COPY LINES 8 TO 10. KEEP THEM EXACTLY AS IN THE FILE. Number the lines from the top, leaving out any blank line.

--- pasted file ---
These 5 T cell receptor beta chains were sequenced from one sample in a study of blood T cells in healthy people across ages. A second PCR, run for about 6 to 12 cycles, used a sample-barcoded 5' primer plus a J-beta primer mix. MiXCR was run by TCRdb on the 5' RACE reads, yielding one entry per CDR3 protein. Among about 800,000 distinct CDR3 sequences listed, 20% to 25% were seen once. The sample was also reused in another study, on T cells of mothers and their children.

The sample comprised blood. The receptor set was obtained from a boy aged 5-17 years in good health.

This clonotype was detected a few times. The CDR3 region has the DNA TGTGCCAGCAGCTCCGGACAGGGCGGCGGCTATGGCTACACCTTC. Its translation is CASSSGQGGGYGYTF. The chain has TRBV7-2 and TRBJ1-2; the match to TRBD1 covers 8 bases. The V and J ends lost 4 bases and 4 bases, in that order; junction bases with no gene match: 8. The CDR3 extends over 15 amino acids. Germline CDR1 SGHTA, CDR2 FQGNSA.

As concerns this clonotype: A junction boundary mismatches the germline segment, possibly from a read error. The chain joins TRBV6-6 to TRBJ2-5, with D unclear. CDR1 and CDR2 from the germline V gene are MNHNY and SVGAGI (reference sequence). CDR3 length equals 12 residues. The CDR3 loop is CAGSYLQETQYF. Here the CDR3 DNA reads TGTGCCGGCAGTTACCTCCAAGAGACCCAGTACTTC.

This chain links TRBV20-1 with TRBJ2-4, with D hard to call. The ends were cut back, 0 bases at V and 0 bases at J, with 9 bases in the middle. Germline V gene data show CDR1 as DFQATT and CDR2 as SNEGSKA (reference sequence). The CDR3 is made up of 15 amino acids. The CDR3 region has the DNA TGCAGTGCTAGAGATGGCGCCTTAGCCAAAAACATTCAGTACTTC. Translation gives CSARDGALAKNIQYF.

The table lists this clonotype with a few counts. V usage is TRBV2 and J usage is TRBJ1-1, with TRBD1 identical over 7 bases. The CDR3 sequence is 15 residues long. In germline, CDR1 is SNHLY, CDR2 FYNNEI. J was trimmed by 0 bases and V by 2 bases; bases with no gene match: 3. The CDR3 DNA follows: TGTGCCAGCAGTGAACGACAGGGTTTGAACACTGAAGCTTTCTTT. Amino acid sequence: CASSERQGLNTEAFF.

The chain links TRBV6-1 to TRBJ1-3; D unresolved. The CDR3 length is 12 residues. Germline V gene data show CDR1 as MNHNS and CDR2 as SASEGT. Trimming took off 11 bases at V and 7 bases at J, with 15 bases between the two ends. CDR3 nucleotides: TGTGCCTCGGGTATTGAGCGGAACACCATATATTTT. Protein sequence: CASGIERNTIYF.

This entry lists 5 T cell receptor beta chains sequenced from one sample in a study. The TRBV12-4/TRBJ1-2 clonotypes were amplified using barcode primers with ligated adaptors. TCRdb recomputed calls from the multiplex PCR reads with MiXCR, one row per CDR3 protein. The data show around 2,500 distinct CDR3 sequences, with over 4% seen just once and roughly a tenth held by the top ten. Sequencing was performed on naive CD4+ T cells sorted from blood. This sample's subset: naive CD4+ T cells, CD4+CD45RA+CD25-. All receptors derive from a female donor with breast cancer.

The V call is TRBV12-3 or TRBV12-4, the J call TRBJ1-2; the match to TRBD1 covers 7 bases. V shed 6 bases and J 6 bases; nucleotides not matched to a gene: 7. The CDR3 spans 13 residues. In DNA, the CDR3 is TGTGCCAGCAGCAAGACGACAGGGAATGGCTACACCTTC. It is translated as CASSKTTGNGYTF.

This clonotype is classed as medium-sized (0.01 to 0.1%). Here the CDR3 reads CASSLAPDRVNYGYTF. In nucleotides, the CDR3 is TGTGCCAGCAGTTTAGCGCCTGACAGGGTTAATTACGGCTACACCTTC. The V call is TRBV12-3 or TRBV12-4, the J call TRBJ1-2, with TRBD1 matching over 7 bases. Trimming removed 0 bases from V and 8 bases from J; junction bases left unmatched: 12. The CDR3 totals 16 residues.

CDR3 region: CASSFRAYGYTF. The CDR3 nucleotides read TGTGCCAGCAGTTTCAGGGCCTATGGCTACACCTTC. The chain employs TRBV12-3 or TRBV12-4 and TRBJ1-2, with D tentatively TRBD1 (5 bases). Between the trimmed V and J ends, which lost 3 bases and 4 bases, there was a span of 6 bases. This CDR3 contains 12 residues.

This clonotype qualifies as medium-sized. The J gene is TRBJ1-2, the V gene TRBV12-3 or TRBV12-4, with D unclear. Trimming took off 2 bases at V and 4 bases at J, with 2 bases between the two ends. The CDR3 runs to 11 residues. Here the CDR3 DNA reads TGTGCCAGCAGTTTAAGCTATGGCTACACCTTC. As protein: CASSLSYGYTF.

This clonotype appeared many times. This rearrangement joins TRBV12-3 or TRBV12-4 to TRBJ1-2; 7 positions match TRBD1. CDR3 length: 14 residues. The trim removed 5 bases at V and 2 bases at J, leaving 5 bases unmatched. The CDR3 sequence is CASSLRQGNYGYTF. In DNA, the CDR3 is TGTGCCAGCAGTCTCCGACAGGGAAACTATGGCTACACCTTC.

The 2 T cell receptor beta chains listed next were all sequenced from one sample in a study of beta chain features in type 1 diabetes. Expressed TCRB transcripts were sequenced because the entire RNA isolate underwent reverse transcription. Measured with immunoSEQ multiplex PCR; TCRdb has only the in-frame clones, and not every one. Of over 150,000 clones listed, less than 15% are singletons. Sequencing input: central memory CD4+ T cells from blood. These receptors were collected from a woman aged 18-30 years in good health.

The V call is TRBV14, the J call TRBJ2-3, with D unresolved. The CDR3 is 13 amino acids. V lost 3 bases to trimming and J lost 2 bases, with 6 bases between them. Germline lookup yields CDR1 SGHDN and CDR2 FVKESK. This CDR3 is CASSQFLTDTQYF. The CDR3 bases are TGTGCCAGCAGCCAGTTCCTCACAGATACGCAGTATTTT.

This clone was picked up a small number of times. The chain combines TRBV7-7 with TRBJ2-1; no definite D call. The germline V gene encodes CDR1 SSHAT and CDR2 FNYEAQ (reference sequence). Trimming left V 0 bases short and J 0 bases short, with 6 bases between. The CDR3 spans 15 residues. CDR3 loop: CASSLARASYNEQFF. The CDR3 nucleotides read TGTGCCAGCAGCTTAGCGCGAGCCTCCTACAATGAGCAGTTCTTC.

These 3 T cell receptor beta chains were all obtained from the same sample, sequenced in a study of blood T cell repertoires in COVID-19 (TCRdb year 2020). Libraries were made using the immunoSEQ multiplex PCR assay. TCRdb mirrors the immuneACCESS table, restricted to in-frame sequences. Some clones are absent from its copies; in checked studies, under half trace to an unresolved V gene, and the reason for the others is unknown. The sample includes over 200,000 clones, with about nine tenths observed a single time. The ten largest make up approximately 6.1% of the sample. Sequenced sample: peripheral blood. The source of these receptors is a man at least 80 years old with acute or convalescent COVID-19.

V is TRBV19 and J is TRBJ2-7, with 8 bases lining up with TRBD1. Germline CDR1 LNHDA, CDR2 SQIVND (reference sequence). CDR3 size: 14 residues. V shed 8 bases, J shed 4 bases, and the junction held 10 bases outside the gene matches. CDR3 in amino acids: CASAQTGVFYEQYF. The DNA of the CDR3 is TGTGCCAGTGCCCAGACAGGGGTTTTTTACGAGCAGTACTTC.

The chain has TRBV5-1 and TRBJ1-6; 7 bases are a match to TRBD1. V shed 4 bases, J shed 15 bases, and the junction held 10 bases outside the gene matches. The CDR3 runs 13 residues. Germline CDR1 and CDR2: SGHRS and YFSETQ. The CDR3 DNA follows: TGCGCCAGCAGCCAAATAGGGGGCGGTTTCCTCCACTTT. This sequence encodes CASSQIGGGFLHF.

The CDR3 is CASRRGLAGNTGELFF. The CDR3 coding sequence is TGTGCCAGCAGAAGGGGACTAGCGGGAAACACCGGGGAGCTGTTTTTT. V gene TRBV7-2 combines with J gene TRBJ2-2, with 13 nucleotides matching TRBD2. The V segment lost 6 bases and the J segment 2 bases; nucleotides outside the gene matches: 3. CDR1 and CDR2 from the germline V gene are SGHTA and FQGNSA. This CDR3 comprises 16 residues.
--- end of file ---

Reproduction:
This entry lists 5 T cell receptor beta chains sequenced from one sample in a study. The TRBV12-4/TRBJ1-2 clonotypes were amplified using barcode primers with ligated adaptors. TCRdb recomputed calls from the multiplex PCR reads with MiXCR, one row per CDR3 protein. The data show around 2,500 distinct CDR3 sequences, with over 4% seen just once and roughly a tenth held by the top ten. Sequencing was performed on naive CD4+ T cells sorted from blood. This sample's subset: naive CD4+ T cells, CD4+CD45RA+CD25-. All receptors derive from a female donor with breast cancer.

The V call is TRBV12-3 or TRBV12-4, the J call TRBJ1-2; the match to TRBD1 covers 7 bases. V shed 6 bases and J 6 bases; nucleotides not matched to a gene: 7. The CDR3 spans 13 residues. In DNA, the CDR3 is TGTGCCAGCAGCAAGACGACAGGGAATGGCTACACCTTC. It is translated as CASSKTTGNGYTF.

This clonotype is classed as medium-sized (0.01 to 0.1%). Here the CDR3 reads CASSLAPDRVNYGYTF. In nucleotides, the CDR3 is TGTGCCAGCAGTTTAGCGCCTGACAGGGTTAATTACGGCTACACCTTC. The V call is TRBV12-3 or TRBV12-4, the J call TRBJ1-2, with TRBD1 matching over 7 bases. Trimming removed 0 bases from V and 8 bases from J; junction bases left unmatched: 12. The CDR3 totals 16 residues.